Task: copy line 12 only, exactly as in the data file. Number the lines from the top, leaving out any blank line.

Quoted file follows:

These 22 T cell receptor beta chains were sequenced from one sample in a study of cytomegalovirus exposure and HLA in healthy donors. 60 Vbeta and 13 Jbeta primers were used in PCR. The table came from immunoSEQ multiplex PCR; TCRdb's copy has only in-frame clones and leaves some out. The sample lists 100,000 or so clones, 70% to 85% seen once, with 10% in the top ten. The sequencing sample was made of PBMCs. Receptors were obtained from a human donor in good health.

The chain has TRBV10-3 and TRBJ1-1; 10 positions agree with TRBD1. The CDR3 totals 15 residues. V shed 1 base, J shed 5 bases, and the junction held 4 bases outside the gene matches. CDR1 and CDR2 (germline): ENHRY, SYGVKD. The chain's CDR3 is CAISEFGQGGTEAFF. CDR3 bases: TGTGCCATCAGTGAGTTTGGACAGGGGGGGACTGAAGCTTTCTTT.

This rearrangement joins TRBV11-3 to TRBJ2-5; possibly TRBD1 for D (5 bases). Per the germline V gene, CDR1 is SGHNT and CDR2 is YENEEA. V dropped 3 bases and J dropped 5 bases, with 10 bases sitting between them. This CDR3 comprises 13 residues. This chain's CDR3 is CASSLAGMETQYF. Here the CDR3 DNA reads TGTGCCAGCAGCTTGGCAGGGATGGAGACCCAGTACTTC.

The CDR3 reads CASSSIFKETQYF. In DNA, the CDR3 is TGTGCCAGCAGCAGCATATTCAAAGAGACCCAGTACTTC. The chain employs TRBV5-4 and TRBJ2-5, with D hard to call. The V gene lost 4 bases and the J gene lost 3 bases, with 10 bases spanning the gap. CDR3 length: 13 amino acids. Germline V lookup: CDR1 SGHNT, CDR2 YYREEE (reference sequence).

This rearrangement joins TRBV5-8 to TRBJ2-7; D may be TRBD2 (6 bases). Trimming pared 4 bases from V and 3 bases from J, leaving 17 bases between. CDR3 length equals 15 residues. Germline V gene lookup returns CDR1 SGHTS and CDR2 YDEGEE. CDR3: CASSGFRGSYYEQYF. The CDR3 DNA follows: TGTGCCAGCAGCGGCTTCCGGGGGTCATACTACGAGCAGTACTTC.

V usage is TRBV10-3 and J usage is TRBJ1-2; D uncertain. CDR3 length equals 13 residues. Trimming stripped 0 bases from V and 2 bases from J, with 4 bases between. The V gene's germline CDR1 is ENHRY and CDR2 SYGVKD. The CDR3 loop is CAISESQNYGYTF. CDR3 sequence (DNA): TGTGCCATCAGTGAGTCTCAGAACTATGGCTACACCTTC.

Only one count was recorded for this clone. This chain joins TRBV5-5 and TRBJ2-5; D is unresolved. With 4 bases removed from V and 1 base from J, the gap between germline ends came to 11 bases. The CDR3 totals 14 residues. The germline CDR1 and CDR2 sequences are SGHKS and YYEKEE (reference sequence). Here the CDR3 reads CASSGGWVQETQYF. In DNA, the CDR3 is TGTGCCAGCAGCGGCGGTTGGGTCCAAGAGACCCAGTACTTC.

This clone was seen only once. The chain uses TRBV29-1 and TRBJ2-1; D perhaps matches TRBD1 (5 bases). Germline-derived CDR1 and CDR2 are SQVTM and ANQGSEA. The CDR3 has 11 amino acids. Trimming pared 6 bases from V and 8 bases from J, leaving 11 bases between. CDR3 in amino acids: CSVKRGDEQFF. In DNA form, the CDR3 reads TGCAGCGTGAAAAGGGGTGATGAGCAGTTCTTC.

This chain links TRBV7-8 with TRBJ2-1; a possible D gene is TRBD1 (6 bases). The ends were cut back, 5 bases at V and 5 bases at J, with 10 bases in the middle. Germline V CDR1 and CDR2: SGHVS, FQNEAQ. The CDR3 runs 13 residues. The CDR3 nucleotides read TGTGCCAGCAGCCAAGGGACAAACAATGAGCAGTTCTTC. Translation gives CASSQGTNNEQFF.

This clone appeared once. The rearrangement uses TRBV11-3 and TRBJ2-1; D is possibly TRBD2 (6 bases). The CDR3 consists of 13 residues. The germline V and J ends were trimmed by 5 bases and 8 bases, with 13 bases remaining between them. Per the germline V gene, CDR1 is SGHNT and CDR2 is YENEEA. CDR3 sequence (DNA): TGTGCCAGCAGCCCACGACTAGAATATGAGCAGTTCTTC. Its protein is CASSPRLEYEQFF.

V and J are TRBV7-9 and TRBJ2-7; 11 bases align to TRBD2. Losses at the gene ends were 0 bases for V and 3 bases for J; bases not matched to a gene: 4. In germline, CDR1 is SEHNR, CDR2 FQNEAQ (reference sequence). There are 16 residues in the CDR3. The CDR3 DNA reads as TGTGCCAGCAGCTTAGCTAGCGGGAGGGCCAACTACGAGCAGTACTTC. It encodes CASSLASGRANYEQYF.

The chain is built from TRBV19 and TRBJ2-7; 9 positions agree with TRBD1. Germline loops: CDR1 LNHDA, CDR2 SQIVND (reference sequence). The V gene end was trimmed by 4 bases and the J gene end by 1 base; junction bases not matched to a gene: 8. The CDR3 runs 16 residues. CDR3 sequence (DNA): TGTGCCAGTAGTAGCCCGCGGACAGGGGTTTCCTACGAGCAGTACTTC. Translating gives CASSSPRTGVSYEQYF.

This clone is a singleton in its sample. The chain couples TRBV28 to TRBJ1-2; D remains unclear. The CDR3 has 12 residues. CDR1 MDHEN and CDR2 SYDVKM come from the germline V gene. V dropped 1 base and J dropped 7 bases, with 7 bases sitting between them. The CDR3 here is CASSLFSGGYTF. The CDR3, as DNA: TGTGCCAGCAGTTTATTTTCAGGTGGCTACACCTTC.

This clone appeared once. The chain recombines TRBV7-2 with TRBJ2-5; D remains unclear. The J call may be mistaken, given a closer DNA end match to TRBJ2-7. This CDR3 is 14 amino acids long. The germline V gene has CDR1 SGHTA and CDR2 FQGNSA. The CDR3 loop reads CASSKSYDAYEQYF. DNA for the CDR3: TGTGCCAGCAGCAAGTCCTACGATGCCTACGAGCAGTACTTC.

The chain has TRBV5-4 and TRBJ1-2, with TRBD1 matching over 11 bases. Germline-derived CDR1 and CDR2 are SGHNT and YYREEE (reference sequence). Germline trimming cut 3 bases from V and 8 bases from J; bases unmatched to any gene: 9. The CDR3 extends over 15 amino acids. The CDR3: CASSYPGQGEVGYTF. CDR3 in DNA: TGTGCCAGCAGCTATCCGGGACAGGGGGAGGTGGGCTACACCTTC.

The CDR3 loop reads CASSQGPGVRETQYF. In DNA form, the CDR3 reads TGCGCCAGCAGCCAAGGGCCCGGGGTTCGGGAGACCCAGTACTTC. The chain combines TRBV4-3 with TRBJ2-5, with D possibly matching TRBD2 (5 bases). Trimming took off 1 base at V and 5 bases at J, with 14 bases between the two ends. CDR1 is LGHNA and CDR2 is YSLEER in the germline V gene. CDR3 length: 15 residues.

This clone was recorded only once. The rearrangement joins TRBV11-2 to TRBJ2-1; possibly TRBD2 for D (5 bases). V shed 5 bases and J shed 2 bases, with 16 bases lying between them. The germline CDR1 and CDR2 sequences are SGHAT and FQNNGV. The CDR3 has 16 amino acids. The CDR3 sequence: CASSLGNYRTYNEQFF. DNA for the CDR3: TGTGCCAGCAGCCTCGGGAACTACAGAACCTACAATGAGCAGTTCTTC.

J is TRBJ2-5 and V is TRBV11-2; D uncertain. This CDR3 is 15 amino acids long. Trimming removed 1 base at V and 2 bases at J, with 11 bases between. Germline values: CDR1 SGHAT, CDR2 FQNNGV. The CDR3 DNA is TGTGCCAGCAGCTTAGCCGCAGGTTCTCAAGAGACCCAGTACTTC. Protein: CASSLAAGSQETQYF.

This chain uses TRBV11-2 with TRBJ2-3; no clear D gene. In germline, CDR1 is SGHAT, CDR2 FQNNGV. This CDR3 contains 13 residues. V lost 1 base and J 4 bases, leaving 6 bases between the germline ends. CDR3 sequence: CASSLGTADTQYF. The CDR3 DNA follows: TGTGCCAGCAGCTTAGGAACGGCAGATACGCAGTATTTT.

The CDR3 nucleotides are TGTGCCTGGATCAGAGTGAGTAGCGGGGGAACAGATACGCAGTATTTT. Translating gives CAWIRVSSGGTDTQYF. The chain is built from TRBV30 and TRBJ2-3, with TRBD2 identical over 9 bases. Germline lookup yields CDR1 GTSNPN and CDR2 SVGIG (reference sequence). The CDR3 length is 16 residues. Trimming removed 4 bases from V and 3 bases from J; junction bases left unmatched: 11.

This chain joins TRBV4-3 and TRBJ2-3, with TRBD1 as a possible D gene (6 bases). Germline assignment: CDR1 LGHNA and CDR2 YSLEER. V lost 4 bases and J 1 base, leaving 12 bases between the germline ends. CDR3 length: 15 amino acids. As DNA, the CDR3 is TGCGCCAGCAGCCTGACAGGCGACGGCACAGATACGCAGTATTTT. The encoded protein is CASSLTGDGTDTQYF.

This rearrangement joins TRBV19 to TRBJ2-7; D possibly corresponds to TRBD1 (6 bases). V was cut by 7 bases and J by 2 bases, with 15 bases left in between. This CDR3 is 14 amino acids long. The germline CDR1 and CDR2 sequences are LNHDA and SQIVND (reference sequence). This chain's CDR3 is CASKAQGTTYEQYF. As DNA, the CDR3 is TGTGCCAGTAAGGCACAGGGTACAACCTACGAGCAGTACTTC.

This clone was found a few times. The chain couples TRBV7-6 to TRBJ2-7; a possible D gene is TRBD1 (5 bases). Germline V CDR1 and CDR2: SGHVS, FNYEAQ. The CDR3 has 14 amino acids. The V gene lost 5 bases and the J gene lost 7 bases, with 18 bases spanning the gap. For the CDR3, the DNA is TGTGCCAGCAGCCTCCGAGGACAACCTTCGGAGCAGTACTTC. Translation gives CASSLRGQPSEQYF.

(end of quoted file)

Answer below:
The chain is built from TRBV19 and TRBJ2-7; 9 positions agree with TRBD1. Germline loops: CDR1 LNHDA, CDR2 SQIVND (reference sequence). The V gene end was trimmed by 4 bases and the J gene end by 1 base; junction bases not matched to a gene: 8. The CDR3 runs 16 residues. CDR3 sequence (DNA): TGTGCCAGTAGTAGCCCGCGGACAGGGGTTTCCTACGAGCAGTACTTC. Translating gives CASSSPRTGVSYEQYF.